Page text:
Triiodo-liothyronine is mainly used when there is a need for rapid action and metabolism of the thyroid hormone, for example, before scintigraphy after surgery for thyroid cancer, in scintigraphy to study the function autonomic test of the thyroid gland, the so-called inhibition test, or in the investigation of suspected resistance to thyroid hormones. In special cases, triiodo-liothyronine can also be administered in addition to thyroxine.
- Hypersensitivity to the active substance or to any of the excipients.
- Untreated adrenal and pituitary insufficiency.
- Uncontrolled thyrotoxicosis.
Adults: The dose for hypothyroidism is individual. Initially, 10-20 mcg per day is given, in addition to thyroxine, with a gradual increase to 80-100 mcg per day. The first dose should be determined based on the patient’s clinical response to treatment and laboratory results.
In the triiodothyronine inhibition test, 80-100 μg is administered daily for 5-7 days. Before the introduction and its completion, determine the absorption of radioactive iodine by the thyroid gland in 24 hours or 20 minutes.
Liothyronine is indicated for special indications in children, and no dose recommendation can be given.
How to apply
The tablet is swallowed with a small amount of water. Liothyronine should be taken as standardized as possible with meals. In the event of a significant change in dietary habits, an adjustment of the first dose of liothyronine may be necessary.
The tablet can be divided into two equal doses.
Warnings and Precautions
In the treatment of patients with cardiovascular diseases (heart failure, atherosclerosis, myocardial infarction or angina pectoris) in connection with the initiation of treatment.
In case of severe atherosclerosis in patients with myxedema, with or without angina pectoris, in connection with the initiation of treatment.
Liothyronine should not be given to patients with adrenal insufficiency unless the condition is being treated.
The preparation contains lactose. Patients with rare hereditary problems of galactose intolerance, Lapp lactose deficiency or poor glucose or galactose absorption should not take the tablets.
The drug contains less than 1 mmol sodium (23 mg) per tablet, that is, practically no sodium.
Treatment with liothyronine in therapeutic doses with a normal TSH level produces practically no side effects. With an overdose of T3 or too rapid an increase in dose, the same symptoms as with hyperthyroidism (palpitations, tachycardia, cardiac arrhythmias, weight loss, angina pectoris, tremors, headaches, diarrhea, nervousness, insomnia ) may occur, sweating and decrease in fever, tolerance).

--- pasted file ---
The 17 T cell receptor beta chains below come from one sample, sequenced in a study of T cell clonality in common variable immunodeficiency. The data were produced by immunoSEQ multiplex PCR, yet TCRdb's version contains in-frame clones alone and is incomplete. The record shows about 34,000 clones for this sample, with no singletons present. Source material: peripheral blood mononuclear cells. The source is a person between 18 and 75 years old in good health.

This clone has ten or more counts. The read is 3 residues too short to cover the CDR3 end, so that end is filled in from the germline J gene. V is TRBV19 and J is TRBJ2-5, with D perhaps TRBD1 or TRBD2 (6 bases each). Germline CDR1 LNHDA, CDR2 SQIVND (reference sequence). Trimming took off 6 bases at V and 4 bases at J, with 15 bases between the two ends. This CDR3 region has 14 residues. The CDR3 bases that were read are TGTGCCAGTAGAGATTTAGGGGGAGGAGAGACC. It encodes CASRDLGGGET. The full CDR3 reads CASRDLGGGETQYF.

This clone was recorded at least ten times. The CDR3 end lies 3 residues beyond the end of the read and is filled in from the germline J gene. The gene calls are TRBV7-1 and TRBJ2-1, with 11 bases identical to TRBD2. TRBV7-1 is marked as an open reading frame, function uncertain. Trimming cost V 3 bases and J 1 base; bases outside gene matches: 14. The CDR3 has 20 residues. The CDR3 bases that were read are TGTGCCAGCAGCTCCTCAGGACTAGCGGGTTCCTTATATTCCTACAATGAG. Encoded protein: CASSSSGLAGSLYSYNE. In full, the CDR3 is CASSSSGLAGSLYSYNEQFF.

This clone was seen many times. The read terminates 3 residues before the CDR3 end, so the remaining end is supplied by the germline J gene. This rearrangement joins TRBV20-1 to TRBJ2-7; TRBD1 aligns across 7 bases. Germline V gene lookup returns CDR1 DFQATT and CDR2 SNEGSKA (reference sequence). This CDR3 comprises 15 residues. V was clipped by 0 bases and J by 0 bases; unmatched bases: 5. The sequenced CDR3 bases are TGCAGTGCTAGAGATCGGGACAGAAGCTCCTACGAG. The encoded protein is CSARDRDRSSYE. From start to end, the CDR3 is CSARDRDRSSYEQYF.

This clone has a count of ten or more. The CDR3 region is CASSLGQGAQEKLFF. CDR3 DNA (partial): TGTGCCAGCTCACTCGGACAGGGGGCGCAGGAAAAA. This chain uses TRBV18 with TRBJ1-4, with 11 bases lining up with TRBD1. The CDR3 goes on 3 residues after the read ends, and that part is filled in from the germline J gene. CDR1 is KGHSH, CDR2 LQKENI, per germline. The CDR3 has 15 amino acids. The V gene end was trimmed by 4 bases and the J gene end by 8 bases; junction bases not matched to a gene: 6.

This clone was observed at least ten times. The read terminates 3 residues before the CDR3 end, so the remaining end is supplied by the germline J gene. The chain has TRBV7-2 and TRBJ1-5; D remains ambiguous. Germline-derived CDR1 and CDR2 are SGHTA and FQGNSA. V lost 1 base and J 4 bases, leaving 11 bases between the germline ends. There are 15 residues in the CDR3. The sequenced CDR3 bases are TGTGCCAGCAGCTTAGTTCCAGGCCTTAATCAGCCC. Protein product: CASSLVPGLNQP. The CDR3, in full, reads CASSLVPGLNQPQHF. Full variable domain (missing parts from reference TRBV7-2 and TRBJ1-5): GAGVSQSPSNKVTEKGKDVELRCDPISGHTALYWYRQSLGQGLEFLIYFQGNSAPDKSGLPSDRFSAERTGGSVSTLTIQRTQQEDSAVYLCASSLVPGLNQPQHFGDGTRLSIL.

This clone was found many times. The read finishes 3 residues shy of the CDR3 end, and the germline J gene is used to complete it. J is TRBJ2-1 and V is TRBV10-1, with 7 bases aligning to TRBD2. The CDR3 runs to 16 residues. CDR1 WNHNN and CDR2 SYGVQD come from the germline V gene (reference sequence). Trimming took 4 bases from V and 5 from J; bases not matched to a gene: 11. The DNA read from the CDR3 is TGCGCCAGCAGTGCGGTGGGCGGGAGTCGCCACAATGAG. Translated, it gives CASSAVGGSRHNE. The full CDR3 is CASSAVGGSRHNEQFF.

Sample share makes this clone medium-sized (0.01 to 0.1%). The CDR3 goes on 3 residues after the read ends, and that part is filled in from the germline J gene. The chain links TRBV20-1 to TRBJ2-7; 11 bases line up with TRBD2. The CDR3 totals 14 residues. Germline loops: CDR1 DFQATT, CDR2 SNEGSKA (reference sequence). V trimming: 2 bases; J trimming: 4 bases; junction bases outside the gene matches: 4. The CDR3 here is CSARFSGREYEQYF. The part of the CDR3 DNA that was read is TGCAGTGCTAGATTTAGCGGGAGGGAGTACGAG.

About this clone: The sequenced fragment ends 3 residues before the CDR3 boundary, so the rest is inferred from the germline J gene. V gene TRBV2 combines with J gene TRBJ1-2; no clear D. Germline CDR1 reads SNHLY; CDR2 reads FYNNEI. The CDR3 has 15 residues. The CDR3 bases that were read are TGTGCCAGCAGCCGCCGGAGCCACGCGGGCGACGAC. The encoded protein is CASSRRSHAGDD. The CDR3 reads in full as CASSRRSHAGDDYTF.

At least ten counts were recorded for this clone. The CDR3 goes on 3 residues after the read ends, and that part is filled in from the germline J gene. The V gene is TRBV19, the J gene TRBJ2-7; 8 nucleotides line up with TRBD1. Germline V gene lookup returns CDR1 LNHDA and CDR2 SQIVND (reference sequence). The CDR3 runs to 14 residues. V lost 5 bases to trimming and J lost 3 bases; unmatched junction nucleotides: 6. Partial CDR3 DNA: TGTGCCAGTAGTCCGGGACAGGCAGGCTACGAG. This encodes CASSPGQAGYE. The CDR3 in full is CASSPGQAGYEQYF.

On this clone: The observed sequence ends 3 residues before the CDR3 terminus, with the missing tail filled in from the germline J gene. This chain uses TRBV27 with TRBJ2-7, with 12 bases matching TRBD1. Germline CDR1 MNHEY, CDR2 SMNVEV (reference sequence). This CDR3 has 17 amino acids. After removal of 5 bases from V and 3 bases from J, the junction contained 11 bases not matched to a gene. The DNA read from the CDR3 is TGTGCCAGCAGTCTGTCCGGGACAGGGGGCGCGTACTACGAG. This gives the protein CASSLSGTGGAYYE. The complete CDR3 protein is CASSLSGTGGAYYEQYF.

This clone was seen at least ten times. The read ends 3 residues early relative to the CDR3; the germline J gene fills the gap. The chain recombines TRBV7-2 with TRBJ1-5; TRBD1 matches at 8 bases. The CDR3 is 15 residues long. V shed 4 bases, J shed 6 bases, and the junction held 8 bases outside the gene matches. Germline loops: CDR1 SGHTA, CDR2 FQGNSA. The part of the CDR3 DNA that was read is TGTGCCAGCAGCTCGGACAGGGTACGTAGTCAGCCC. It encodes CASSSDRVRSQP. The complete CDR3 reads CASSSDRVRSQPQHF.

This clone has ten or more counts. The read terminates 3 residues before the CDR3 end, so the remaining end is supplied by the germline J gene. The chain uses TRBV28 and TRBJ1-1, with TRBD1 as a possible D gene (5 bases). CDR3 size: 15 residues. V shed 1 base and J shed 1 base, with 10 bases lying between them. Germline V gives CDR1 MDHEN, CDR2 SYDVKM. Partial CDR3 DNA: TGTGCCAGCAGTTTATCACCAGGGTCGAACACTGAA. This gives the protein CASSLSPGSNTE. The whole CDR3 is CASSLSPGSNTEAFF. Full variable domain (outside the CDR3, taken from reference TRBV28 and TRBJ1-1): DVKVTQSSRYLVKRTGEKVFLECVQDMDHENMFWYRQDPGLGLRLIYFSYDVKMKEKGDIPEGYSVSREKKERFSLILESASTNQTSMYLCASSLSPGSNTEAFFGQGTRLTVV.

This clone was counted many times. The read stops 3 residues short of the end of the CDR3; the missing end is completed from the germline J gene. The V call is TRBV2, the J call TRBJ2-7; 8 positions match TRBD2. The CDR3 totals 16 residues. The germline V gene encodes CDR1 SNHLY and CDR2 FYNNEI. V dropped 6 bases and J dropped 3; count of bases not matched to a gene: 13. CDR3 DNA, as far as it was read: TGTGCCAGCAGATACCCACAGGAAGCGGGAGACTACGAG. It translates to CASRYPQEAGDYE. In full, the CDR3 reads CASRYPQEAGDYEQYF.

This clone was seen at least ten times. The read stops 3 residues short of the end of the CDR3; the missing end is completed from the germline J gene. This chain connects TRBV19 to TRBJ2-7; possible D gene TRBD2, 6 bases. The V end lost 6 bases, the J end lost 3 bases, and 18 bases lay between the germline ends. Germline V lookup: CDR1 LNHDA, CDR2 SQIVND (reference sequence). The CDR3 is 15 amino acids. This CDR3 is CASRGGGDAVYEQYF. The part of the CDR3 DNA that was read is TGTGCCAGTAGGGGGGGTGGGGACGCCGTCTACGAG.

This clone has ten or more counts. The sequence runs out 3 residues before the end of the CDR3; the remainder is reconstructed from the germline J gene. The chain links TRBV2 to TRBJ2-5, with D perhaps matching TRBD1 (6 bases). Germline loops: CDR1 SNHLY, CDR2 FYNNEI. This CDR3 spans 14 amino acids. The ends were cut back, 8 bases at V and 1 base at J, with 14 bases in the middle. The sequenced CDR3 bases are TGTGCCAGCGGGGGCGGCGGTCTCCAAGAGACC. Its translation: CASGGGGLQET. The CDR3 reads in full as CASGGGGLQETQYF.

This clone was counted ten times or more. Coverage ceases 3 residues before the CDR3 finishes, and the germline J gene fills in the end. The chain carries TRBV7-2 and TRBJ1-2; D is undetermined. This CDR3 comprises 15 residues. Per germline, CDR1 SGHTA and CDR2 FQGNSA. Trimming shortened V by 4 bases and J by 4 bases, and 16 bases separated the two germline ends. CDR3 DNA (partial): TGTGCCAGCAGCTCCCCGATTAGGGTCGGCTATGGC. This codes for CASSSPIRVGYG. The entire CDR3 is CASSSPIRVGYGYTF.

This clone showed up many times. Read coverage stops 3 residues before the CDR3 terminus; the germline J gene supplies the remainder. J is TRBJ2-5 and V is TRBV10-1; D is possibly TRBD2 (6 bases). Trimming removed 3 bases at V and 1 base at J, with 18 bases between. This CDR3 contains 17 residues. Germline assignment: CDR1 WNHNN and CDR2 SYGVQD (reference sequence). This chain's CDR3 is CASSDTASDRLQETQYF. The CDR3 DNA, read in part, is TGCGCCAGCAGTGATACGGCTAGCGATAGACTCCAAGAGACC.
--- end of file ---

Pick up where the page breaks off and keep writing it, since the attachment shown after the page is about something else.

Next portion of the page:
In the event of an acute overdose of liothyronine, mild to moderate symptoms are usually observed, including hyperactivity, restlessness, irritability, tremors, sweating, fever, tachycardia, hypertension, diarrhea, possible sleep disturbances, headache and vomiting. Symptoms appear within 4 to 12 hours.
In the event of a simple overdose, in addition to the symptoms indicated, there is a risk of muscle weakness, delirium, convulsions, coma, dehydration, arrhythmias and circulatory failure.
Mild symptoms, similar to those of acute chronic overdose, are usually observed in chronic poisoning.
Liothyronine contains the biologically active liothyronine = T 3 directly bound to the nucleus of the intracellular biological specific T 3 receptor. Liothyronine has a qualitatively similar clinical effect to that of thyroxine sodium = T 4 , but differs from it in several important respects. Liothyronine has a short latency period: the maximum effect occurs after a few hours. Liothyronine does not have a cumulative effect and, after suspending the previous metabolic state, is restored in 2-3 days.
T 3 is formed in humans partly in the thyroid gland and partly in the liver. The role of the liver appears to be to supply the body with T4, one with the currently desired T3 production. In long-term treatment, sodium thyroxine is preferred in most cases, since the long-term effect of this drug leads to a more stable metabolic state and at the same time provides the liver with a T 4 substrate for the desired production of T 3 .
Liothyronine is easily absorbed and reaches 95%. The time required to reach the maximum concentration is 1 to 2 hours.
Liothyronine is transported in the blood only in association with TBPA and albumin. Only about 0.5% of whey is free and not bound to protein. The volume of distribution alone is much greater than that of thyroxine.
Metabolism and elimination
T3 is rapidly converted in the liver into various inactive metabolites, which are ultimately excreted through the kidneys and intestines. Dependence on liver and kidney function is low.
The elimination half-life averages 25 hours in adults and 7 hours in children.